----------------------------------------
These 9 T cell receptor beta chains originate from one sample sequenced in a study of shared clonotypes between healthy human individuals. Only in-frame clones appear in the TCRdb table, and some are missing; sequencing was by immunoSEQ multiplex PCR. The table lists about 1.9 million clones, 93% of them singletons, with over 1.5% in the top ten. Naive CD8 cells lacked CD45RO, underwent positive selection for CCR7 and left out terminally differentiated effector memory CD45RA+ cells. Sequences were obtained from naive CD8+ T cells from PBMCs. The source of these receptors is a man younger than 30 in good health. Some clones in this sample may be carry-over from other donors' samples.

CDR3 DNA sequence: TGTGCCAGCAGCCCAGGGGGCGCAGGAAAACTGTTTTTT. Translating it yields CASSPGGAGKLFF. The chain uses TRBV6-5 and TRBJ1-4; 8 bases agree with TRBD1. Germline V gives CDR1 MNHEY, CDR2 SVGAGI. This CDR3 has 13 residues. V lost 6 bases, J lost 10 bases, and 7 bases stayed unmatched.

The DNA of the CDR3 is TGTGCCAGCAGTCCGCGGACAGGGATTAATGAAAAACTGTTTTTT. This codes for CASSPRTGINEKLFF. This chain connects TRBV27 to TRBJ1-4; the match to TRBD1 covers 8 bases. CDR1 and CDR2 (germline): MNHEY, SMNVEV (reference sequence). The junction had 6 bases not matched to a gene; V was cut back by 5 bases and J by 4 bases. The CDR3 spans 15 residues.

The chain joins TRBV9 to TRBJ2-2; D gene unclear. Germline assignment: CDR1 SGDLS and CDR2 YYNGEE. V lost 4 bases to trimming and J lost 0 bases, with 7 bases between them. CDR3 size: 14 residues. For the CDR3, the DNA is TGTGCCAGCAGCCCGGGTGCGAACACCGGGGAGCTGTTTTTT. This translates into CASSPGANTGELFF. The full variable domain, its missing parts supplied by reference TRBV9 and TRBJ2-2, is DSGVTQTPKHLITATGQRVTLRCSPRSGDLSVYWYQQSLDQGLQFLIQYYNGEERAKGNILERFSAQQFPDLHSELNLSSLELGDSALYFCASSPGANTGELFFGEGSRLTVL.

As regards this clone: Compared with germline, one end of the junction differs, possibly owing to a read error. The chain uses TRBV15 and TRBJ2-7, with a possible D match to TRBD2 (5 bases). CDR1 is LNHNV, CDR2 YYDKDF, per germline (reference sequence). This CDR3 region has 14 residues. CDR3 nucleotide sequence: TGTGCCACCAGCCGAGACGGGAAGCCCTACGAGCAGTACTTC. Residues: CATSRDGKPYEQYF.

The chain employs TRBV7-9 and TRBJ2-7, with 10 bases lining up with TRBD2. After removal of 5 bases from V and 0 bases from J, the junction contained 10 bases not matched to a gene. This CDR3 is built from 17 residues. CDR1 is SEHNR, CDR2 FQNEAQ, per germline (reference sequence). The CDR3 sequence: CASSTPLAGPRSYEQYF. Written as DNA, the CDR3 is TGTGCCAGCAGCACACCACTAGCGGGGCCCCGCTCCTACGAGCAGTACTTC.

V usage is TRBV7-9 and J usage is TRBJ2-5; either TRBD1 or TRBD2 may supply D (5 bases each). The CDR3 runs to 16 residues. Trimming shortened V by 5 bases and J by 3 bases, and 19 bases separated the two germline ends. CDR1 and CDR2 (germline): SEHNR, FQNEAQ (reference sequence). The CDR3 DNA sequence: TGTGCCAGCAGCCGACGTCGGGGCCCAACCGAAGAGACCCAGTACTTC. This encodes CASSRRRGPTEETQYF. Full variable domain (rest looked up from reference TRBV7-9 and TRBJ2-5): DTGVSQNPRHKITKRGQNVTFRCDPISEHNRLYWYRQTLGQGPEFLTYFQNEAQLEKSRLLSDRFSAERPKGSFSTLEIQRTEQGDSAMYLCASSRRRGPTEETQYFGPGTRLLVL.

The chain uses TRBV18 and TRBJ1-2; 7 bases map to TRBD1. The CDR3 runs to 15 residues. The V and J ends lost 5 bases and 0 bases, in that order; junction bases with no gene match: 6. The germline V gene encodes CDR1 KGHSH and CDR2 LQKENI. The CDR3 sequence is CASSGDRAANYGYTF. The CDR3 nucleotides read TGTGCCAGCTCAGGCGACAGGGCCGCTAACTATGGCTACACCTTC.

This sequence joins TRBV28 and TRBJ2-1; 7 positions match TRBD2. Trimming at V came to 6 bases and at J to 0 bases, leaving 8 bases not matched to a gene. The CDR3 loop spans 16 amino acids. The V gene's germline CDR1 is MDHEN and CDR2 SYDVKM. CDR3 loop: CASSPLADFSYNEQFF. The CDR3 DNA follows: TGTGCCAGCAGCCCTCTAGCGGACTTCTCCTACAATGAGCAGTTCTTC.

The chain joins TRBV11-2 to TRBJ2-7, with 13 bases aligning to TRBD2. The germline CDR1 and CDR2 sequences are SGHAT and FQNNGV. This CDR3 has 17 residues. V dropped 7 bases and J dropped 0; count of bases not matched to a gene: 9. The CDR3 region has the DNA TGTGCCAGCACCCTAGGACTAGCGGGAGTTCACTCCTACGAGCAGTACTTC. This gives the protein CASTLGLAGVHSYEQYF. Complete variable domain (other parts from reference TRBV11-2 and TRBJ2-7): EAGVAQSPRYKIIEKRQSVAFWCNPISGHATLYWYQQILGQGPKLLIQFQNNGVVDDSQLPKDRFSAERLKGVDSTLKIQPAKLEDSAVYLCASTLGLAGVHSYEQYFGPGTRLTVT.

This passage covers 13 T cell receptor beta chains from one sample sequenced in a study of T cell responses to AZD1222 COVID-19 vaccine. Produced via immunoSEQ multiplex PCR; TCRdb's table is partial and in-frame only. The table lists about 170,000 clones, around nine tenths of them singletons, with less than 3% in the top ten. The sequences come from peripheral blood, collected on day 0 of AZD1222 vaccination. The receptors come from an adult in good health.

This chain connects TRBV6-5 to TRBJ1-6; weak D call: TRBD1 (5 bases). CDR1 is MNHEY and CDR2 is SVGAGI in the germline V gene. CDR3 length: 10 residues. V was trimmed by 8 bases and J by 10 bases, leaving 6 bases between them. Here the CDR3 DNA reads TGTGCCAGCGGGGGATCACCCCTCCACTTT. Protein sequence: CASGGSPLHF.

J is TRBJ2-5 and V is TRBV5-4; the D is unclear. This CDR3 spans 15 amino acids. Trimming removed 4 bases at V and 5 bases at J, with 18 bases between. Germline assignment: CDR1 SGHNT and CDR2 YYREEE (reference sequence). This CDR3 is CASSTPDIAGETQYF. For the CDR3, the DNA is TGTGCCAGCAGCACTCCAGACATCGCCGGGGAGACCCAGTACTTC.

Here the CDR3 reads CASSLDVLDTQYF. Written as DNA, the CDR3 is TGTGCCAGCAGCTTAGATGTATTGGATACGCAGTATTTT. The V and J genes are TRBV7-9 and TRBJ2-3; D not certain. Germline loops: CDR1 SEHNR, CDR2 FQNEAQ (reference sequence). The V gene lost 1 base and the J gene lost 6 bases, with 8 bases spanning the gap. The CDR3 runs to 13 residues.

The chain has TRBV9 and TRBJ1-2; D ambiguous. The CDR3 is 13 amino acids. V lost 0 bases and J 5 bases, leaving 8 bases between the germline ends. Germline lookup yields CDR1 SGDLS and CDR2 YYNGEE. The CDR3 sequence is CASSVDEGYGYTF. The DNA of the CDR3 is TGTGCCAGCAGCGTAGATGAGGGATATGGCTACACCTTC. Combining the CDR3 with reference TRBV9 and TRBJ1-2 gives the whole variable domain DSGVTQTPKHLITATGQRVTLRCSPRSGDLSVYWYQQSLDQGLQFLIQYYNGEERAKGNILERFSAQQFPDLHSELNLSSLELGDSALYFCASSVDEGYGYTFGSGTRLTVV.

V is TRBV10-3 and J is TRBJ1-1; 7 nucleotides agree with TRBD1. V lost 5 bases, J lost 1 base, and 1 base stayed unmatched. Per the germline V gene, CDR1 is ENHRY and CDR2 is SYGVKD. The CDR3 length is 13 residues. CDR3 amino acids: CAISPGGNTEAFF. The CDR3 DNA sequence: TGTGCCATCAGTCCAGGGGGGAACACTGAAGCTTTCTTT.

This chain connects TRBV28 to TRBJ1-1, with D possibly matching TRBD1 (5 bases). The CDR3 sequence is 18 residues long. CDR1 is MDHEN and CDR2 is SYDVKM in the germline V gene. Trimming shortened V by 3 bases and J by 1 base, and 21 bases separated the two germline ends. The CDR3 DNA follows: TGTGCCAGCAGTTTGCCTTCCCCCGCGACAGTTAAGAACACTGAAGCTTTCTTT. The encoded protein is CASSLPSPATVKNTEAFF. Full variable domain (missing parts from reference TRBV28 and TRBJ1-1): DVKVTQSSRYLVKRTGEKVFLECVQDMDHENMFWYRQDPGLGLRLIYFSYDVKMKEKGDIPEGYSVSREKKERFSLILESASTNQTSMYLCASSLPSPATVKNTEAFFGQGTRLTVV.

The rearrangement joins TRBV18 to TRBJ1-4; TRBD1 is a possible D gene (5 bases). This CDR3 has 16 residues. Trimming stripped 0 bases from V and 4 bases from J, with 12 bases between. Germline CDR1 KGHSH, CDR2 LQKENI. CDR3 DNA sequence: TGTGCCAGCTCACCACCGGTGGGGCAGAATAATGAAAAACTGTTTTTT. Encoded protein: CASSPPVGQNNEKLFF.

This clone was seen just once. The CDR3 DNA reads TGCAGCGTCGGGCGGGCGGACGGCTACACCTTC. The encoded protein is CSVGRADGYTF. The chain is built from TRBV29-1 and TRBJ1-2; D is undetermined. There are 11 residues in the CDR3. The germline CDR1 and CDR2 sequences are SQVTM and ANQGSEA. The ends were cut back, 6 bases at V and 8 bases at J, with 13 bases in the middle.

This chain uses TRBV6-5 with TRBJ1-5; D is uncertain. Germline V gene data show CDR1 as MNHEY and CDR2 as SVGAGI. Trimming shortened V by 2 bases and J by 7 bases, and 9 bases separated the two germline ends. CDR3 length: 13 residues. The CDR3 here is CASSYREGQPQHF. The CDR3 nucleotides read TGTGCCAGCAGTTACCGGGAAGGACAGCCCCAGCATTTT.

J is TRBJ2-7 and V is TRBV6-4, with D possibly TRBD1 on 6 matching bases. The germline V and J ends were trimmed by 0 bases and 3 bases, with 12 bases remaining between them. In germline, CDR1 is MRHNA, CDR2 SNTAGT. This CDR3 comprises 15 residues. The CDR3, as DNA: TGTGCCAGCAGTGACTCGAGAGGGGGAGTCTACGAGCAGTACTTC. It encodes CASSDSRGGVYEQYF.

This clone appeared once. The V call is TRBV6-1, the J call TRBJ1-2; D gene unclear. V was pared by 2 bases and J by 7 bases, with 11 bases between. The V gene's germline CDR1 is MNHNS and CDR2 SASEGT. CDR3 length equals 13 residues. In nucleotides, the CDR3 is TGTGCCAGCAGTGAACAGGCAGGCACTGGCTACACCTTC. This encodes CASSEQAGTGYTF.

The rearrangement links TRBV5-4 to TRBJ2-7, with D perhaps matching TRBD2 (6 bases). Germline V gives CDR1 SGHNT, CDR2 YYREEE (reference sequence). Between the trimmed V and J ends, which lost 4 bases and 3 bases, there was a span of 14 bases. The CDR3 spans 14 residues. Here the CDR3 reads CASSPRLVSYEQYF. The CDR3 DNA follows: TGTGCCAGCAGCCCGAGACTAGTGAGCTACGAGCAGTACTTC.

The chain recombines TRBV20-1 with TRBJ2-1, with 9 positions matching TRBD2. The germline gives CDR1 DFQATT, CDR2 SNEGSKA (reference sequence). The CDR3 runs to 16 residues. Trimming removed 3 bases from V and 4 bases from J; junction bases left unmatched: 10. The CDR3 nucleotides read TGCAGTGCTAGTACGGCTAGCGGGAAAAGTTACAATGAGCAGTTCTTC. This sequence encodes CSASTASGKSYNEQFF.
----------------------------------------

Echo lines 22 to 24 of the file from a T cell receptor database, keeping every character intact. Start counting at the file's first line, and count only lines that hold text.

This clone appeared once. The V call is TRBV6-1, the J call TRBJ1-2; D gene unclear. V was pared by 2 bases and J by 7 bases, with 11 bases between. The V gene's germline CDR1 is MNHNS and CDR2 SASEGT. CDR3 length equals 13 residues. In nucleotides, the CDR3 is TGTGCCAGCAGTGAACAGGCAGGCACTGGCTACACCTTC. This encodes CASSEQAGTGYTF.

The rearrangement links TRBV5-4 to TRBJ2-7, with D perhaps matching TRBD2 (6 bases). Germline V gives CDR1 SGHNT, CDR2 YYREEE (reference sequence). Between the trimmed V and J ends, which lost 4 bases and 3 bases, there was a span of 14 bases. The CDR3 spans 14 residues. Here the CDR3 reads CASSPRLVSYEQYF. The CDR3 DNA follows: TGTGCCAGCAGCCCGAGACTAGTGAGCTACGAGCAGTACTTC.

The chain recombines TRBV20-1 with TRBJ2-1, with 9 positions matching TRBD2. The germline gives CDR1 DFQATT, CDR2 SNEGSKA (reference sequence). The CDR3 runs to 16 residues. Trimming removed 3 bases from V and 4 bases from J; junction bases left unmatched: 10. The CDR3 nucleotides read TGCAGTGCTAGTACGGCTAGCGGGAAAAGTTACAATGAGCAGTTCTTC. This sequence encodes CSASTASGKSYNEQFF.